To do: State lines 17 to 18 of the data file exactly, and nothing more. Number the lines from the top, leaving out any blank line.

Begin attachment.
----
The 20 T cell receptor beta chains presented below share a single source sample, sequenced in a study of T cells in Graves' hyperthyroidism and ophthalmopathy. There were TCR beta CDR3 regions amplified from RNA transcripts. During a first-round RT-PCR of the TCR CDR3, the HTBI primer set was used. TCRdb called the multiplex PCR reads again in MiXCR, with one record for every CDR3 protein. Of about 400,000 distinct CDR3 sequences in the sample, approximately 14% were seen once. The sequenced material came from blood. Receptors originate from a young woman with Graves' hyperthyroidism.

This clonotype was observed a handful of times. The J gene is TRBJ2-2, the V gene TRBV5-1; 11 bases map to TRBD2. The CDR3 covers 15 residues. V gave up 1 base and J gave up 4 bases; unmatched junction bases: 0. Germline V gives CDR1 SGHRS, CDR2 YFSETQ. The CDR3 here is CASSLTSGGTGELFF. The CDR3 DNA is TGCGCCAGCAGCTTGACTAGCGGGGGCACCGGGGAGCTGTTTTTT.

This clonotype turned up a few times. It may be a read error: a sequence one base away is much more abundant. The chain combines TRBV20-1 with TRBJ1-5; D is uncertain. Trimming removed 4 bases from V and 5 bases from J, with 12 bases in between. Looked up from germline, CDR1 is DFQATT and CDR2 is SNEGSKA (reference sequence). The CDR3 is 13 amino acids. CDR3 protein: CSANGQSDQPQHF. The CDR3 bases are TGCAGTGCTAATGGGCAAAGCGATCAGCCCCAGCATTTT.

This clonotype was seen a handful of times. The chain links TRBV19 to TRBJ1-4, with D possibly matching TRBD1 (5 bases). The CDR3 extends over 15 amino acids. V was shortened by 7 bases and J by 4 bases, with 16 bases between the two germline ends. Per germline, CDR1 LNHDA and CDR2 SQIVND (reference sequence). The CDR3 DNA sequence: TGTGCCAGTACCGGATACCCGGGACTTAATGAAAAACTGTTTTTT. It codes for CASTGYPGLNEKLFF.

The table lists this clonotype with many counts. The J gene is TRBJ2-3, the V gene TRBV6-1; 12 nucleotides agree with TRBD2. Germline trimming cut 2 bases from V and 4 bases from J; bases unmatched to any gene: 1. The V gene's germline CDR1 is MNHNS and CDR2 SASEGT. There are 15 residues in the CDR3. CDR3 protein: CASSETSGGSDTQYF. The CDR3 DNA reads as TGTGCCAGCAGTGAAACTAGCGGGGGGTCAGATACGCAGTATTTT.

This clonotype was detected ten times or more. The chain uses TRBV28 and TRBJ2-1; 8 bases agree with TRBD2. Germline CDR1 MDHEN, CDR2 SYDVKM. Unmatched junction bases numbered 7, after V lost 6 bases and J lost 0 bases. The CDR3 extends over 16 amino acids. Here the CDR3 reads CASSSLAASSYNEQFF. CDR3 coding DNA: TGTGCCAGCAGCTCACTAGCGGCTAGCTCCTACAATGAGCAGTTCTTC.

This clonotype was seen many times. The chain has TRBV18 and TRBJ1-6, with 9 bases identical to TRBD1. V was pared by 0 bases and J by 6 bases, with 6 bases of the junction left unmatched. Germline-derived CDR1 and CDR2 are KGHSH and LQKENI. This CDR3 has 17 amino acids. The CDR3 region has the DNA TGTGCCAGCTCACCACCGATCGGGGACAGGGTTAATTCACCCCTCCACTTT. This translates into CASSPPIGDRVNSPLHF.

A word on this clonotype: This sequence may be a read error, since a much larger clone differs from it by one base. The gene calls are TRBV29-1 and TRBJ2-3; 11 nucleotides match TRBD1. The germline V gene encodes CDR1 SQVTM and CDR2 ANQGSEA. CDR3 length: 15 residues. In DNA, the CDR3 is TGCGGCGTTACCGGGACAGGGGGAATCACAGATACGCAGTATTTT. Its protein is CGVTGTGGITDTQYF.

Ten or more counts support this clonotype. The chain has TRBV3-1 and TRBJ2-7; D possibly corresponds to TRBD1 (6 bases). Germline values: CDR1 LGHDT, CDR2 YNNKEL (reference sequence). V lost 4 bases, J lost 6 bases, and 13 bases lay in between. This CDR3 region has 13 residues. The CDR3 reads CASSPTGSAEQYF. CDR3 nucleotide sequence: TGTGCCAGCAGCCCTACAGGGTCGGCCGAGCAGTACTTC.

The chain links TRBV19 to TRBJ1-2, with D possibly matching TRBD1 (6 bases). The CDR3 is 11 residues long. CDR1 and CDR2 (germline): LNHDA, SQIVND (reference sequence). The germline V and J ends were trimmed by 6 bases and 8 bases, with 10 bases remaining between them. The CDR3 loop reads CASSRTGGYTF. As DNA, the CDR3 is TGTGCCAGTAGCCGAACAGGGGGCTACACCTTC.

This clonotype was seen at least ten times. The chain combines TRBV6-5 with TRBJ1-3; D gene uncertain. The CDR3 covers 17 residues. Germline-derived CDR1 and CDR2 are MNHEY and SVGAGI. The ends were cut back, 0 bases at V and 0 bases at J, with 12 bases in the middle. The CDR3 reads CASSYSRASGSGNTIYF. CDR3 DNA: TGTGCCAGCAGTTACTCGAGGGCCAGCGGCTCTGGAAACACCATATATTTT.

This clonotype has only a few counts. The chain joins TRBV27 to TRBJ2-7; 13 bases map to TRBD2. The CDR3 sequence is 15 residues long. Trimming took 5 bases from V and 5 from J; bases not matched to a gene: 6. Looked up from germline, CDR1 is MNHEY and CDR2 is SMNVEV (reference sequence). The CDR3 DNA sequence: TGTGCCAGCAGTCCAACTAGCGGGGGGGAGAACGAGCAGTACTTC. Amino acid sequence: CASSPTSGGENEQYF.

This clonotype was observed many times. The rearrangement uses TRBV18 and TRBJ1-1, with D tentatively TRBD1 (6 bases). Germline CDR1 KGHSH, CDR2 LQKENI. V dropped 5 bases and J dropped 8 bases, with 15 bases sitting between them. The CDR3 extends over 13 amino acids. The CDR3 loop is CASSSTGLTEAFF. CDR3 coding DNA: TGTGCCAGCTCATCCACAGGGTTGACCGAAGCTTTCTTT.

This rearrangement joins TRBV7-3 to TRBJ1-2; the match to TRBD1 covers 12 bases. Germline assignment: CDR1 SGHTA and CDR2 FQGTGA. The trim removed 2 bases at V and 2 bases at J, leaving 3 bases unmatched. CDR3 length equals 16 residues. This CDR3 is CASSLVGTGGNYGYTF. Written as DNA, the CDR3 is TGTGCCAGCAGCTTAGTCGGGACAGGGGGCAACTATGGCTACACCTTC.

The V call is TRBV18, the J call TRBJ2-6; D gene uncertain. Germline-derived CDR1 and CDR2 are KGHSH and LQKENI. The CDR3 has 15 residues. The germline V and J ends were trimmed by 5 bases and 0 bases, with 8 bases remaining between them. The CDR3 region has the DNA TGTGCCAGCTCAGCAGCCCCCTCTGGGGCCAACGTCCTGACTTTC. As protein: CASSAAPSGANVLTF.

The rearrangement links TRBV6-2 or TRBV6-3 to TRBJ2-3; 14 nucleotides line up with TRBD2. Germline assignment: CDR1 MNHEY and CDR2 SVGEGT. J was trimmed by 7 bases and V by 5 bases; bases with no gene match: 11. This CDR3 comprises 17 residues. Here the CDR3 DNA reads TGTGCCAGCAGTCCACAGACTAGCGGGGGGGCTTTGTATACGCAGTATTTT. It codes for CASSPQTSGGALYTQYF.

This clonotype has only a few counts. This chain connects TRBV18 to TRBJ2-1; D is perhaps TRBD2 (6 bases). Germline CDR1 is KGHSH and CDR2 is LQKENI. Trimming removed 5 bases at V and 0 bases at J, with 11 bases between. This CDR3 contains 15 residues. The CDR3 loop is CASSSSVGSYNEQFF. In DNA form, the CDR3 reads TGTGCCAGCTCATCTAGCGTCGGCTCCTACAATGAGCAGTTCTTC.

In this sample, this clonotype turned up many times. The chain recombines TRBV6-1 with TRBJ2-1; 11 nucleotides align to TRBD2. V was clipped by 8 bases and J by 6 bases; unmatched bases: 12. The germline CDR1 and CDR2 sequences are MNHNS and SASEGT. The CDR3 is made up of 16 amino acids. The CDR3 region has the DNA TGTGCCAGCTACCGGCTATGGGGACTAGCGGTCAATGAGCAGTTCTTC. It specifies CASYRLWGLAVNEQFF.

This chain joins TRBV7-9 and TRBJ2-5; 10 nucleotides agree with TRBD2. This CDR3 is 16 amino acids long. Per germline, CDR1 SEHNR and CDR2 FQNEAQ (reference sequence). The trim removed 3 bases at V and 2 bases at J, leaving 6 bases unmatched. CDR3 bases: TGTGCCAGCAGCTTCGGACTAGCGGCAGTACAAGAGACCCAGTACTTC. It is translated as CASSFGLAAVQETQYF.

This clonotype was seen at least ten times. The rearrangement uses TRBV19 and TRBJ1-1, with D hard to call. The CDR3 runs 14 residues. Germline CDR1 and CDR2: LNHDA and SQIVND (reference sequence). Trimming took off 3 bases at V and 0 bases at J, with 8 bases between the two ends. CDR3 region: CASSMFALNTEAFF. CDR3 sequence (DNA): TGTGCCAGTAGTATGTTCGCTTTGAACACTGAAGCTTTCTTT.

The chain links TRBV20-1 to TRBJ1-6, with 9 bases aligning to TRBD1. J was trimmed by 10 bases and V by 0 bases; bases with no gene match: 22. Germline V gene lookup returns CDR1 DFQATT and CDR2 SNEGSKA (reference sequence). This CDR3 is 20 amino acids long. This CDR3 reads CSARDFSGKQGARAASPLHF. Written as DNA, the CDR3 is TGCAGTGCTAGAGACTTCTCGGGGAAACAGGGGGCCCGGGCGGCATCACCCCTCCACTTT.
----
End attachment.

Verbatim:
This clonotype has only a few counts. This chain connects TRBV18 to TRBJ2-1; D is perhaps TRBD2 (6 bases). Germline CDR1 is KGHSH and CDR2 is LQKENI. Trimming removed 5 bases at V and 0 bases at J, with 11 bases between. This CDR3 contains 15 residues. The CDR3 loop is CASSSSVGSYNEQFF. In DNA form, the CDR3 reads TGTGCCAGCTCATCTAGCGTCGGCTCCTACAATGAGCAGTTCTTC.

In this sample, this clonotype turned up many times. The chain recombines TRBV6-1 with TRBJ2-1; 11 nucleotides align to TRBD2. V was clipped by 8 bases and J by 6 bases; unmatched bases: 12. The germline CDR1 and CDR2 sequences are MNHNS and SASEGT. The CDR3 is made up of 16 amino acids. The CDR3 region has the DNA TGTGCCAGCTACCGGCTATGGGGACTAGCGGTCAATGAGCAGTTCTTC. It specifies CASYRLWGLAVNEQFF.